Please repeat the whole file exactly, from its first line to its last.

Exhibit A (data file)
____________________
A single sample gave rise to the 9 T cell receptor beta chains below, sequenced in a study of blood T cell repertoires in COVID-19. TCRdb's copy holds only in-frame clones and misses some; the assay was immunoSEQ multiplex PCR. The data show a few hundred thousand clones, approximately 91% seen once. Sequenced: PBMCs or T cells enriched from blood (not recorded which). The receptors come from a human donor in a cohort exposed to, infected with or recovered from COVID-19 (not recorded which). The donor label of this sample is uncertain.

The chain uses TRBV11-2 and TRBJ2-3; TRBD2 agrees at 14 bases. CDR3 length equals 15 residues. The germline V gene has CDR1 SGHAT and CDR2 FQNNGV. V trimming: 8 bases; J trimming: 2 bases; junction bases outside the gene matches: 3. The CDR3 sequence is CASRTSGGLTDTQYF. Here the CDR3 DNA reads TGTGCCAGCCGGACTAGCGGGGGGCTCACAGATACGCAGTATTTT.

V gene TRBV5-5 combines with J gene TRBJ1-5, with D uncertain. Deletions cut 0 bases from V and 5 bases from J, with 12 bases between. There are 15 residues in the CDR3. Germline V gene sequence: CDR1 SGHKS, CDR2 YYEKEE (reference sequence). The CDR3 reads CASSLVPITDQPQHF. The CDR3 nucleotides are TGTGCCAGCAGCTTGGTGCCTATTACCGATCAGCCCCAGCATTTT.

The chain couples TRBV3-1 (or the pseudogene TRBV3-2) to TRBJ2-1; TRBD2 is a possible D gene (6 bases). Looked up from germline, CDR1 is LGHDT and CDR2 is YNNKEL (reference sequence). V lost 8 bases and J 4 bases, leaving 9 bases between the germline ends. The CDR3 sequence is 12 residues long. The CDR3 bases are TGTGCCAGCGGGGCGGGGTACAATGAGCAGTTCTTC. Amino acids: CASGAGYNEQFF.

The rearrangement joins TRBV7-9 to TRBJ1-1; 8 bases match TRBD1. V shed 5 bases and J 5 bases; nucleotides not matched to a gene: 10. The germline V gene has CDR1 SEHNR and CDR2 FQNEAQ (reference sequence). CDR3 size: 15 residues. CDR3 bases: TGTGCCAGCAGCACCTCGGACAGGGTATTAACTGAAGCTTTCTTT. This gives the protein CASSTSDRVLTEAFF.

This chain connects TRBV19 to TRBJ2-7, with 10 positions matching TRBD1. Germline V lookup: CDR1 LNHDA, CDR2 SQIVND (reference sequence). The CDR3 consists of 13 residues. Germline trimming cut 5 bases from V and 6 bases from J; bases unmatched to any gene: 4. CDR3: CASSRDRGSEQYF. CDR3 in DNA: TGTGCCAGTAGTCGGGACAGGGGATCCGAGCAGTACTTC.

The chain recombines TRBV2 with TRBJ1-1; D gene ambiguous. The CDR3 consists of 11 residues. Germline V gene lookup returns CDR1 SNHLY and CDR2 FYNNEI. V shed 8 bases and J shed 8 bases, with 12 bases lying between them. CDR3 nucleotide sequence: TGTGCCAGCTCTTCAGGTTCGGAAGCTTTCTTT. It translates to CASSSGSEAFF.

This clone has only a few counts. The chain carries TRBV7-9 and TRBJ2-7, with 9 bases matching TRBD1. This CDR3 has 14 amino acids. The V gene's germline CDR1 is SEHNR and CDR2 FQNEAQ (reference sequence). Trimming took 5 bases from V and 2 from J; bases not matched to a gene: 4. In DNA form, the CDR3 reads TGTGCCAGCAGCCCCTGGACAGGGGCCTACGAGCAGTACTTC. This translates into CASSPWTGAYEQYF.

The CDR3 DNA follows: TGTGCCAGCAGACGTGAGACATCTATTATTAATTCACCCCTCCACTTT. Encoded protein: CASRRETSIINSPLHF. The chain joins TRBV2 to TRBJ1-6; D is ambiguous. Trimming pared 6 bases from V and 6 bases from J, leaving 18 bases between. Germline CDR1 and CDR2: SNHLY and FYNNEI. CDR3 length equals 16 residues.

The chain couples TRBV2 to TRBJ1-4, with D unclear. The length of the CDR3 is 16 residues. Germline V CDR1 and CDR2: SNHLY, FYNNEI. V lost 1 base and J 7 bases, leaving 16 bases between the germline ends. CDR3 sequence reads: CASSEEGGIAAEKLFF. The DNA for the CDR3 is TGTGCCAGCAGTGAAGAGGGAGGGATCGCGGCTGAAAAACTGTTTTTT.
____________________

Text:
A single sample gave rise to the 9 T cell receptor beta chains below, sequenced in a study of blood T cell repertoires in COVID-19. TCRdb's copy holds only in-frame clones and misses some; the assay was immunoSEQ multiplex PCR. The data show a few hundred thousand clones, approximately 91% seen once. Sequenced: PBMCs or T cells enriched from blood (not recorded which). The receptors come from a human donor in a cohort exposed to, infected with or recovered from COVID-19 (not recorded which). The donor label of this sample is uncertain.

The chain uses TRBV11-2 and TRBJ2-3; TRBD2 agrees at 14 bases. CDR3 length equals 15 residues. The germline V gene has CDR1 SGHAT and CDR2 FQNNGV. V trimming: 8 bases; J trimming: 2 bases; junction bases outside the gene matches: 3. The CDR3 sequence is CASRTSGGLTDTQYF. Here the CDR3 DNA reads TGTGCCAGCCGGACTAGCGGGGGGCTCACAGATACGCAGTATTTT.

V gene TRBV5-5 combines with J gene TRBJ1-5, with D uncertain. Deletions cut 0 bases from V and 5 bases from J, with 12 bases between. There are 15 residues in the CDR3. Germline V gene sequence: CDR1 SGHKS, CDR2 YYEKEE (reference sequence). The CDR3 reads CASSLVPITDQPQHF. The CDR3 nucleotides are TGTGCCAGCAGCTTGGTGCCTATTACCGATCAGCCCCAGCATTTT.

The chain couples TRBV3-1 (or the pseudogene TRBV3-2) to TRBJ2-1; TRBD2 is a possible D gene (6 bases). Looked up from germline, CDR1 is LGHDT and CDR2 is YNNKEL (reference sequence). V lost 8 bases and J 4 bases, leaving 9 bases between the germline ends. The CDR3 sequence is 12 residues long. The CDR3 bases are TGTGCCAGCGGGGCGGGGTACAATGAGCAGTTCTTC. Amino acids: CASGAGYNEQFF.

The rearrangement joins TRBV7-9 to TRBJ1-1; 8 bases match TRBD1. V shed 5 bases and J 5 bases; nucleotides not matched to a gene: 10. The germline V gene has CDR1 SEHNR and CDR2 FQNEAQ (reference sequence). CDR3 size: 15 residues. CDR3 bases: TGTGCCAGCAGCACCTCGGACAGGGTATTAACTGAAGCTTTCTTT. This gives the protein CASSTSDRVLTEAFF.

This chain connects TRBV19 to TRBJ2-7, with 10 positions matching TRBD1. Germline V lookup: CDR1 LNHDA, CDR2 SQIVND (reference sequence). The CDR3 consists of 13 residues. Germline trimming cut 5 bases from V and 6 bases from J; bases unmatched to any gene: 4. CDR3: CASSRDRGSEQYF. CDR3 in DNA: TGTGCCAGTAGTCGGGACAGGGGATCCGAGCAGTACTTC.

The chain recombines TRBV2 with TRBJ1-1; D gene ambiguous. The CDR3 consists of 11 residues. Germline V gene lookup returns CDR1 SNHLY and CDR2 FYNNEI. V shed 8 bases and J shed 8 bases, with 12 bases lying between them. CDR3 nucleotide sequence: TGTGCCAGCTCTTCAGGTTCGGAAGCTTTCTTT. It translates to CASSSGSEAFF.

This clone has only a few counts. The chain carries TRBV7-9 and TRBJ2-7, with 9 bases matching TRBD1. This CDR3 has 14 amino acids. The V gene's germline CDR1 is SEHNR and CDR2 FQNEAQ (reference sequence). Trimming took 5 bases from V and 2 from J; bases not matched to a gene: 4. In DNA form, the CDR3 reads TGTGCCAGCAGCCCCTGGACAGGGGCCTACGAGCAGTACTTC. This translates into CASSPWTGAYEQYF.

The CDR3 DNA follows: TGTGCCAGCAGACGTGAGACATCTATTATTAATTCACCCCTCCACTTT. Encoded protein: CASRRETSIINSPLHF. The chain joins TRBV2 to TRBJ1-6; D is ambiguous. Trimming pared 6 bases from V and 6 bases from J, leaving 18 bases between. Germline CDR1 and CDR2: SNHLY and FYNNEI. CDR3 length equals 16 residues.

The chain couples TRBV2 to TRBJ1-4, with D unclear. The length of the CDR3 is 16 residues. Germline V CDR1 and CDR2: SNHLY, FYNNEI. V lost 1 base and J 7 bases, leaving 16 bases between the germline ends. CDR3 sequence reads: CASSEEGGIAAEKLFF. The DNA for the CDR3 is TGTGCCAGCAGTGAAGAGGGAGGGATCGCGGCTGAAAAACTGTTTTTT.